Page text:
Opportunities in pharmaceutical RFID and smart packaging
By Dr Peter Harrop, IDTechEx
RFID in healthcare is growing rapidly and
is forecast to become a $2.1 billion global business by 2016. Smart
packaging for healthcare has multiple applications, including recording
patient use in drug trials, stock tracking, tamper recording,
anti-counterfeiting, preventing medical errors, and child-resistant
When two equally efficacious drugs enter the
market, the one with better compliance by patients is likely to be more
widely used as non-compliance is costly and risky. Medication non-compliance
costs the US alone about $100 billion and 125,000 deaths yearly. It is
responsible for 10% of hospital admissions — $31 billion yearly and 380,000
patients. It is responsible for 23% of nursing home admissions — $15 billion
yearly and 3.5 million patients.
Non-compliance also costs the drug
industry over $8 billion annually in unfilled new and refill prescriptions.
This can be caused by patients being confused over the reason for the
medication and not being fully convinced that their treatment is necessary.
Some patients not get their medication in the first case. If they do,
then 30-50% is not taken correctly, according to MeadWestvaco. Many patients
fail to get refills where prescribed and 28% of over 45 year olds admit to
discontinuing the prescribed medication prematurely. Antidepressants are
particularly bad in this respect. Drug companies have come to realize that
spending heavily on creating new blockbuster drugs is risky and less and
less cost-effective, whereas encouraging patients to take medication
correctly benefits the patient, reduces load on physicians and hospitals and
sell more of existing, non-contentious drugs.
One company, Aardex, has a
plastic bottle of pills that is continuously weighed by a load cell in the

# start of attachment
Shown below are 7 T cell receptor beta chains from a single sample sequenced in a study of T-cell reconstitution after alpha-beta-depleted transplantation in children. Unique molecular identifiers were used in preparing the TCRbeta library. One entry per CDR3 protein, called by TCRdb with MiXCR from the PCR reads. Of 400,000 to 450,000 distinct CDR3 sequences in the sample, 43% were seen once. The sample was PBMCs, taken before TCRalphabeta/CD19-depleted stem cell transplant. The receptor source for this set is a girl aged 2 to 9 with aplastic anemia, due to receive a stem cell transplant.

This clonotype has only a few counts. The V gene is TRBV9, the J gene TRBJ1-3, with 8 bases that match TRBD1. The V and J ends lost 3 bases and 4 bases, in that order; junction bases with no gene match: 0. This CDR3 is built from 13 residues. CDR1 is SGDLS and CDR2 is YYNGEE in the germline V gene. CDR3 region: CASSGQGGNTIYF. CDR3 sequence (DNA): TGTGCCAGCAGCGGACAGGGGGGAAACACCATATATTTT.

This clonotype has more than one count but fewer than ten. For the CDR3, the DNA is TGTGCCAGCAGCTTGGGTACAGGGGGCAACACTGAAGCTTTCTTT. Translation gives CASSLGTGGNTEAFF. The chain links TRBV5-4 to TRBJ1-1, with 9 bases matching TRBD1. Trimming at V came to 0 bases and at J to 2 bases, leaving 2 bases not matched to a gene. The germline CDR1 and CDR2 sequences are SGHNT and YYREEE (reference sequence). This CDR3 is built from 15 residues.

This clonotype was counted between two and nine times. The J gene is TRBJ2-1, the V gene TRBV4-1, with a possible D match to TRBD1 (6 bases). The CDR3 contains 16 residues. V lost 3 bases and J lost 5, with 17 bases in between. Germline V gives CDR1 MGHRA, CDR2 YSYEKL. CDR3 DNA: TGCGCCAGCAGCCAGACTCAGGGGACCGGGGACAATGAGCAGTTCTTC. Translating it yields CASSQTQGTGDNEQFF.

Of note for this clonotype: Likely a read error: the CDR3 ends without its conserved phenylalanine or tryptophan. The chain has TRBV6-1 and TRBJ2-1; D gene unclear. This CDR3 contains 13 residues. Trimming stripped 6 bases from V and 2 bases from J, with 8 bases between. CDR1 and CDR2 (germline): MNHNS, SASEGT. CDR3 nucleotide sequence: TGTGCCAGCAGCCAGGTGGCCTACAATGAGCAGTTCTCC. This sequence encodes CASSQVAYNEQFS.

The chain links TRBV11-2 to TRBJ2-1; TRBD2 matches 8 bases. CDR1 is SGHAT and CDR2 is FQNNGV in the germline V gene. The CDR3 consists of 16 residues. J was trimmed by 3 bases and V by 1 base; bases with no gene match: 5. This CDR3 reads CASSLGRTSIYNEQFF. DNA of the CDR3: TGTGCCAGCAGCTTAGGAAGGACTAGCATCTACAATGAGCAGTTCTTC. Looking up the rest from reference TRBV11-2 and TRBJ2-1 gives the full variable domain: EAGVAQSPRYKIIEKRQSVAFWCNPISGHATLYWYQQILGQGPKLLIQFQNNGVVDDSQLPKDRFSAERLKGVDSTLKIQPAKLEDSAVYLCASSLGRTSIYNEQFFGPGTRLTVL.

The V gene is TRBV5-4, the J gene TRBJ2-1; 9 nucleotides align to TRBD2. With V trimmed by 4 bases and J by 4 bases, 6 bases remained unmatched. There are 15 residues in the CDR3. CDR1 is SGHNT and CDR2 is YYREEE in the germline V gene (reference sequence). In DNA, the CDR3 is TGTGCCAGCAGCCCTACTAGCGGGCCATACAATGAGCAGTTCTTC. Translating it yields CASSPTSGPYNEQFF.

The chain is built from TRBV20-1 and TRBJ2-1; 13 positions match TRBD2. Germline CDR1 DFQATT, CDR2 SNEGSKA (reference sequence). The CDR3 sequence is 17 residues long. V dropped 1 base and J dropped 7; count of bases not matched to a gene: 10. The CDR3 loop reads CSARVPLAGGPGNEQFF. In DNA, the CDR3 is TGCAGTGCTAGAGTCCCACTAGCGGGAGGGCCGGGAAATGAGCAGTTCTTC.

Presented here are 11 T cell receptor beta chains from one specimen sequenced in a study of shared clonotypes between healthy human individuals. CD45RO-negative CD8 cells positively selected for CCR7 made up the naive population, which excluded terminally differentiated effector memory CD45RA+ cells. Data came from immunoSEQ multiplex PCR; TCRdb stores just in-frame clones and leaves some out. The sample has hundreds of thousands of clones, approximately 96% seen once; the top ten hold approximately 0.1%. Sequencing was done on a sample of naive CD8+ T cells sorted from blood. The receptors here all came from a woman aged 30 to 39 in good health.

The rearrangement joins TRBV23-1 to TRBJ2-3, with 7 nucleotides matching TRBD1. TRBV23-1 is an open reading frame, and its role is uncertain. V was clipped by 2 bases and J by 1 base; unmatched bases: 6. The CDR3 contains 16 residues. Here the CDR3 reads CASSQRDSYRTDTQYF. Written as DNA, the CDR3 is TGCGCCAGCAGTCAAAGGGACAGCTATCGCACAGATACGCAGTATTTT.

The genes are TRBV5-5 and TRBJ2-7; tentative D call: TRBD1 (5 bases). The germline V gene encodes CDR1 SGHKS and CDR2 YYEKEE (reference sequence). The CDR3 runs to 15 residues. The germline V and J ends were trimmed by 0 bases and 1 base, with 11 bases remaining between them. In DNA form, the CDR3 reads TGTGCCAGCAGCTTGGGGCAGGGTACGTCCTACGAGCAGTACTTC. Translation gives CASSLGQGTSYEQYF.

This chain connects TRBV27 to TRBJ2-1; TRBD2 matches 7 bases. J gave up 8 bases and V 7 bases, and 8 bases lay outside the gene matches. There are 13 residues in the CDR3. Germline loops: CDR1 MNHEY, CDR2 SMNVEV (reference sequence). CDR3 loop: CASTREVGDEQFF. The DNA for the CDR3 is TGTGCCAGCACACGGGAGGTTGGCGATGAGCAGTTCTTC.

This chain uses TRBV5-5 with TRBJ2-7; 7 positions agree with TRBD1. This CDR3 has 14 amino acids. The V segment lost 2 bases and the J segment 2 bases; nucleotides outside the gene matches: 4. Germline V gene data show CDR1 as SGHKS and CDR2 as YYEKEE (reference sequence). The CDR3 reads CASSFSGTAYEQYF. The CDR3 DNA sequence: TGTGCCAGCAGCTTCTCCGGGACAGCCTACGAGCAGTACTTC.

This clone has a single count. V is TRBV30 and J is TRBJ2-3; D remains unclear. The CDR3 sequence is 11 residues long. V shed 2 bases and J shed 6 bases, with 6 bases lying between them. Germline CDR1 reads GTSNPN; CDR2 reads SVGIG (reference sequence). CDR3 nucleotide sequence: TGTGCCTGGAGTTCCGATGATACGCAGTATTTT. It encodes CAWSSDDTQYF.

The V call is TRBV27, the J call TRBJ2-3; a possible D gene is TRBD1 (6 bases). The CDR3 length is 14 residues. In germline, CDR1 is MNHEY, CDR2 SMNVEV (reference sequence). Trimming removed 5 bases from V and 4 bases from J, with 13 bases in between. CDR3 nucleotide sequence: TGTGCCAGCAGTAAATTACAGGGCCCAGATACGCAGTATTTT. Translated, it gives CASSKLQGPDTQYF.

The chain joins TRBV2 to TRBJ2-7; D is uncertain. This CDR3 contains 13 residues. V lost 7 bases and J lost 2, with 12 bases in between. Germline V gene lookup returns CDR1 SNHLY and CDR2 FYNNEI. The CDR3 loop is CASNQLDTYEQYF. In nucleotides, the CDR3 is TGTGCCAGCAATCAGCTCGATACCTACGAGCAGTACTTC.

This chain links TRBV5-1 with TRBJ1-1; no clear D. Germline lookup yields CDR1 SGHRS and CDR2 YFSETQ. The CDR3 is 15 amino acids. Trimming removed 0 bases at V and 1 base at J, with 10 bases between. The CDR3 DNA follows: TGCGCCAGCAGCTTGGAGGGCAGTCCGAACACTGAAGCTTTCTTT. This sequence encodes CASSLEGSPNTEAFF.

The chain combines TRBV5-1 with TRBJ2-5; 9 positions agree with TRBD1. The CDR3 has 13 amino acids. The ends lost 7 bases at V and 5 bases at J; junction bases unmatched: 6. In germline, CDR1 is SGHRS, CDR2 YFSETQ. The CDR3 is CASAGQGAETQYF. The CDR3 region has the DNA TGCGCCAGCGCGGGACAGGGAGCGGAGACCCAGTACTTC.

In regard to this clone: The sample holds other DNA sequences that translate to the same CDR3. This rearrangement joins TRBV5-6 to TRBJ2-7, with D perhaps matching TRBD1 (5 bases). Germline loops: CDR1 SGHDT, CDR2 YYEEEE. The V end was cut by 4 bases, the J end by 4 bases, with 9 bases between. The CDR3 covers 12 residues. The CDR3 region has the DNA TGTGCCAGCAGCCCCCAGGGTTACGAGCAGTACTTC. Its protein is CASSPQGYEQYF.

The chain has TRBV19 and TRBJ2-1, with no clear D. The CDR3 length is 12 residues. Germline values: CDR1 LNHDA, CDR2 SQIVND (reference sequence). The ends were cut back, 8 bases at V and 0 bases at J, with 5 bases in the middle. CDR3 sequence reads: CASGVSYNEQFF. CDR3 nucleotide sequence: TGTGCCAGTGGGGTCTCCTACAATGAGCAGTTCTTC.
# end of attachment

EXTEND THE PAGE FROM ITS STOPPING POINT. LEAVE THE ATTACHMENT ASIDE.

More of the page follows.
base, thus recording when a pill is removed. These packages are used in drug
trials and they incorporate RFID so that the record can be linked to the
Widespread use will follow cost reduction by use of new finer
electronic and electric inks such as the Parelec Parmod silver conducting
ink used in litho, flexo and gravure printing. Indeed, even semiconducting
and dielectric inks are being developed by Merck and some of these will be
suitable for high-speed printing of replacement for the silicon chip in a
talking or RFID laminate. The printed alternative is cheaper, more damage
tolerant and thinner. Packaging companies Dai Nippon Printing and Mreal are
among those developing printed electronics for packaging.
An example of a
six-month drug trial involving smart blisterpacks is the National Institutes
of Health trial of its antibiotic Azithromycin, using 30,000 smart packages
that record which tablet was taken when. Fischer Clinical Services is
carrying out the trial using smart blister packs from Information Mediary of
Canada. Novartis is also carrying out a drug trial, in this case using smart
blister packs from Cypak of Sweden, a company that uses packager
MeadWestvaco for some of its marketing.
Compliance through packaging:
- assists the medical provider in explaining the optimal prescribed
- enrolls the patient as a participant in their own therapy
- simplifies medication administration for the patient
- provides interaction and prompting, reinforcement and cueing
- creates a permanent and continuous intervention that demands little